This method proposes working in sprints of 52 minutes, followed by 17 minute breaks. It was created by the Draugiem Group, a collection of companies based in Latvia. Using time tracking and productivity apps, the group studied the habits of their most productive employees.
“the reason the most productive 10% of our users are able to get the most done during the comparatively short periods of working time is that their working times are treated as sprints.
They make the most of those 52 minutes by working with intense purpose, but then rest up to be ready for the next burst. In other words, they work with purpose.”
However, if time-blocking does not appeal to you or not suit your work, consider taking regular breaks that works for you the best.
Break should be anything but work
A break is not just about stop working, but also doing something different. This is key to engage a different area of the brain, rather than force the limits of our short attention span to the breaking point.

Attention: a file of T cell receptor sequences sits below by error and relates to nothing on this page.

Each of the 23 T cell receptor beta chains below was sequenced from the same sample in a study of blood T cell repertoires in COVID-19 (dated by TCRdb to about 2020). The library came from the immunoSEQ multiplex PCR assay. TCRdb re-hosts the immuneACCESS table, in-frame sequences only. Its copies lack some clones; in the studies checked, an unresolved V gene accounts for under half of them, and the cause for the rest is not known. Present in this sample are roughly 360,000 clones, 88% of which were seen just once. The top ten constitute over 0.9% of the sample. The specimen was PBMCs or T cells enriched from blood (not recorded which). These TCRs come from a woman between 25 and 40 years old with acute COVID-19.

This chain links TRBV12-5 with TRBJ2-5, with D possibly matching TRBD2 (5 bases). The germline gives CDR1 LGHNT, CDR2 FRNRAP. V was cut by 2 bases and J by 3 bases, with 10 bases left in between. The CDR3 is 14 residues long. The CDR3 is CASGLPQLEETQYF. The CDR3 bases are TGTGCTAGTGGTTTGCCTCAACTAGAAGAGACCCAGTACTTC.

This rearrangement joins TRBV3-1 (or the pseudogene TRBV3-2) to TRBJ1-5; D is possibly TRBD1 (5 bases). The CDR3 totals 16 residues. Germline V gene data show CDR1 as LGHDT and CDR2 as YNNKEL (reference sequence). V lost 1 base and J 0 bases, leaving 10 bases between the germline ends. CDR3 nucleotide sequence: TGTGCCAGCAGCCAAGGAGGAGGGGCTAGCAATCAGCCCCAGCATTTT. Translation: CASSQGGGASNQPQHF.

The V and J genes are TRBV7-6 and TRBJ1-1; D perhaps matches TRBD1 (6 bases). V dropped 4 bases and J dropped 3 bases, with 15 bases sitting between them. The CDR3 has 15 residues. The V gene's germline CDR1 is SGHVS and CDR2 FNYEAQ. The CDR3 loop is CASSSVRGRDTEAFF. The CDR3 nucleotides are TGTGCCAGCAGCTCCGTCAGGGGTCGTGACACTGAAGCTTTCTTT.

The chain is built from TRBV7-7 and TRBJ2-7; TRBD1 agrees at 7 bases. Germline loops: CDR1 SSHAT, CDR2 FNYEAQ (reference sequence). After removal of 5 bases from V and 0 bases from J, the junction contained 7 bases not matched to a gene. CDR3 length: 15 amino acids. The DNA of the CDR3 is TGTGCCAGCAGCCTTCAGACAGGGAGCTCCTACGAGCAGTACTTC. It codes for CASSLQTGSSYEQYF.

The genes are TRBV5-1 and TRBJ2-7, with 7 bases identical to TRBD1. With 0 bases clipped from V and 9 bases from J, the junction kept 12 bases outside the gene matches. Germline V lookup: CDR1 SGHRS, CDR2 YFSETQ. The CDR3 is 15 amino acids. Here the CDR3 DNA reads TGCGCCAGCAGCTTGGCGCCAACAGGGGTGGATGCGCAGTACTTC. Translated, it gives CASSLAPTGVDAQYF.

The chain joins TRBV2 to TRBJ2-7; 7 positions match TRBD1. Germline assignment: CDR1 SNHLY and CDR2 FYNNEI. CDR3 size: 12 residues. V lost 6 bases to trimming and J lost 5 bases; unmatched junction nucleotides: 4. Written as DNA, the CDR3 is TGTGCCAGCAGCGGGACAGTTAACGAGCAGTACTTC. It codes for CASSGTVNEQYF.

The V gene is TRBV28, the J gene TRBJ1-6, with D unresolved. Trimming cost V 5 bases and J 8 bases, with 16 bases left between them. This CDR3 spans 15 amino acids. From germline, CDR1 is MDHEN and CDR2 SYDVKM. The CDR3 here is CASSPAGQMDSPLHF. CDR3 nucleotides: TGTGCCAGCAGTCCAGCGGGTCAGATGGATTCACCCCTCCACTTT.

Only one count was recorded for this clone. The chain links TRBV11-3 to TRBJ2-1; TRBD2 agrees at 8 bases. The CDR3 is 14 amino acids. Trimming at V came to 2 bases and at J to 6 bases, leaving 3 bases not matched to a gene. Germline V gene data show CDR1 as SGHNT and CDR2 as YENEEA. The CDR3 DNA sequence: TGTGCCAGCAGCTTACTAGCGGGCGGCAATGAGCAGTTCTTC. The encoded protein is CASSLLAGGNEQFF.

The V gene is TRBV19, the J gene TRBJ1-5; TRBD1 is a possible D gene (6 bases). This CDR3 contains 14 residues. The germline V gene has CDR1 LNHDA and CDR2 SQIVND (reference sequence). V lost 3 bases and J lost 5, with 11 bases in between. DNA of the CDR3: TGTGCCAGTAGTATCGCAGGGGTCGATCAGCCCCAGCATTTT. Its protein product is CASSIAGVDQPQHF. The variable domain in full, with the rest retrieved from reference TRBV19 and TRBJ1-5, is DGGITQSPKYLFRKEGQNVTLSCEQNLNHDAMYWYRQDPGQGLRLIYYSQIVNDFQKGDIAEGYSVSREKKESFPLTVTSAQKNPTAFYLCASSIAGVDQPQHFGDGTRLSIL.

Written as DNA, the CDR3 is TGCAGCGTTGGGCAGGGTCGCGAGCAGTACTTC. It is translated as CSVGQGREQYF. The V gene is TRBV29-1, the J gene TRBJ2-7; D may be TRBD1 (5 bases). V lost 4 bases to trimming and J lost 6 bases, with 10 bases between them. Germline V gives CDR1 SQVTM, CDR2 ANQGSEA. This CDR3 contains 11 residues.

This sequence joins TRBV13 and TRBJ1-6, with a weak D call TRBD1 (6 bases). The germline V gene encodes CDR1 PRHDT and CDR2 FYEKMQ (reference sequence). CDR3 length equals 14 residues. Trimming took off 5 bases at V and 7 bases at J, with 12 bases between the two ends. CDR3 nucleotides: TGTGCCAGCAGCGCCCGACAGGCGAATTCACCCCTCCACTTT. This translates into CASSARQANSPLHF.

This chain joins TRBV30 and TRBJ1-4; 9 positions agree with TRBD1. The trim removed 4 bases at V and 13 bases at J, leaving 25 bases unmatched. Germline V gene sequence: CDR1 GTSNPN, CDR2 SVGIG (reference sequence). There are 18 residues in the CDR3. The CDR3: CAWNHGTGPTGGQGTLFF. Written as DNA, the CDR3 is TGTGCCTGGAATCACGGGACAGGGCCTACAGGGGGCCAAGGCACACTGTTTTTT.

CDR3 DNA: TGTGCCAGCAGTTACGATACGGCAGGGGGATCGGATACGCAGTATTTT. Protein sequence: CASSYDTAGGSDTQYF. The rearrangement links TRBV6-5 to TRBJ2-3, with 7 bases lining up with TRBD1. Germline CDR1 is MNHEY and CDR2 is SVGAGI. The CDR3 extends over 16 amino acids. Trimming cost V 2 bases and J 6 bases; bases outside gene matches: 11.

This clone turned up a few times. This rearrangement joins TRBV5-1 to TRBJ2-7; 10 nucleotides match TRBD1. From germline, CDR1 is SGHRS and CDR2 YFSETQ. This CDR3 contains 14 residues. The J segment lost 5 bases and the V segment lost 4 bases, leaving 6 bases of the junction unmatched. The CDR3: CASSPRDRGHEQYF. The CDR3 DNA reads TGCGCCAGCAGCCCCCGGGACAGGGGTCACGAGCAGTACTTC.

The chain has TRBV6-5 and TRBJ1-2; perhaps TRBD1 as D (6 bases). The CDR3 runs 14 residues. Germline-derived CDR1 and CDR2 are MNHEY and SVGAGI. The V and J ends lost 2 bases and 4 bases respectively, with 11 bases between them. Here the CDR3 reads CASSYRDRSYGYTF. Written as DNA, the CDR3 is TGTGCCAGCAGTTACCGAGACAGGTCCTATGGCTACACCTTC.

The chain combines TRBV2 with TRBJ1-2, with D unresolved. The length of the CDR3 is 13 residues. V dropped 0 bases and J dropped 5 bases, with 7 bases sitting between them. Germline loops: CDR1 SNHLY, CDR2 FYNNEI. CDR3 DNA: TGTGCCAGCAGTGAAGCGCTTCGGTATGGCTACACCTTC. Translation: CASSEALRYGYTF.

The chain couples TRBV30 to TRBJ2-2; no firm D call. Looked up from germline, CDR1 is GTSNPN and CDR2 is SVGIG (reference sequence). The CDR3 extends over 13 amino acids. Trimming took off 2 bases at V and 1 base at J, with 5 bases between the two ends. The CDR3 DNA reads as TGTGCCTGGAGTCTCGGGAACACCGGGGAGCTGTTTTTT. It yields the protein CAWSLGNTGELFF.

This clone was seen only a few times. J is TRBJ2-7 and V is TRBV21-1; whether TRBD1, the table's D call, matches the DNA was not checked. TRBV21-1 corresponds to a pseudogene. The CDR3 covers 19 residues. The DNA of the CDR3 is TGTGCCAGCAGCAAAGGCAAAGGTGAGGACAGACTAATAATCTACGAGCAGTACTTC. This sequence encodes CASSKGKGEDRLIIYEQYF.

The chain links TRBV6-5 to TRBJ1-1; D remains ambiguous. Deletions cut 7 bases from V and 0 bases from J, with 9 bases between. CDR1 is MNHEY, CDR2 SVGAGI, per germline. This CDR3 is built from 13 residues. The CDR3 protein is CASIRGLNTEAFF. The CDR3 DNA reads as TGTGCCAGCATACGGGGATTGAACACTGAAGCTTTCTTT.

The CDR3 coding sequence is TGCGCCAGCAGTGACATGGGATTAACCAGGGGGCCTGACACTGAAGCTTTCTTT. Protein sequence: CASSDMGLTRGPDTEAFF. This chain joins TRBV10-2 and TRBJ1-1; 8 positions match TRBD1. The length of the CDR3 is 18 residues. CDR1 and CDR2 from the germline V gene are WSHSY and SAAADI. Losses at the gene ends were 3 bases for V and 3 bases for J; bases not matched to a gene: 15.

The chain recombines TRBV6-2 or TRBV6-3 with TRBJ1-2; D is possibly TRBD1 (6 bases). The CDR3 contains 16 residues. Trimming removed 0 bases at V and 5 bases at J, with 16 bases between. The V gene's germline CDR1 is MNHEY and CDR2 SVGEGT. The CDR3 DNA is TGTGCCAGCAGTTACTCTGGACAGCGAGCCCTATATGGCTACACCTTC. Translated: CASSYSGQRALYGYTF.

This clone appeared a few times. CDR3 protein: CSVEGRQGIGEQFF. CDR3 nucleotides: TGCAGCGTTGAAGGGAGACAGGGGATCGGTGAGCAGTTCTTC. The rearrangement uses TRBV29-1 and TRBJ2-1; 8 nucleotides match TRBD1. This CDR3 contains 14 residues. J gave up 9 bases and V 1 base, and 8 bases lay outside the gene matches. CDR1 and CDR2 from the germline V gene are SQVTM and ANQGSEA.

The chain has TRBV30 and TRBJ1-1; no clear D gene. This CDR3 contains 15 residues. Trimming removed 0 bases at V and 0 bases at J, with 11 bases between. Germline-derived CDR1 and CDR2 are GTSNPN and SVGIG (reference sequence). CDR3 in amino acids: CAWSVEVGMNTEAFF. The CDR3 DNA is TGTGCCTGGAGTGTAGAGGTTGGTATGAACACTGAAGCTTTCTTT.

This means, being away from your computer screen, taking a walk, listening to music.
If you heavily use your connected devices during your work, it can also mean taking a break from them too.
turbocharge the positive impact of your breaks
To increase their effectiveness, I recommend incorporating short mindfulness and breathwork practices, which can last for a few seconds to few minutes.
These science-backed practices can help downregulate elevated levels of ‘fight or flight’ response of the nervous system. This is key to create a calmer headspace with mental clarity and allow your body to relax reliving tension.
Try these two tried and tested practices:
- 1 minute calming breathwork exercise
- Find a comfortable seated position with your back straight
- Fell your feet firmly on the ground
- Breathe in through the nose the to count of 4 (Inhale, 2, 3, 4)
- Breathe out through the pursed lips to the count of 6 (exhale, 2, 3, 4, 5, 6)
- Repeat for 6 rounds or as needed.
Tip: For pursed lips, imagine cooling a hot drink.
- 1 minute Mindful breathing exercise
Let’s start by finding a comfortable position, sitting up straight.
Take a few moments to observe your breath – inhale and exhale. Feeling the journey of air moving in and out of your body.
You might also like to choose one area where you can feel your breath, such as your nose, throat, chest or belly, and maintain your attention there.
To conclude, let’s remember that without downtime to refresh and recharge, we are less efficient, make more mistakes and become less engaged with what we are doing.
Taking regular, well-timed breaks is essential to feel and perform at the best level.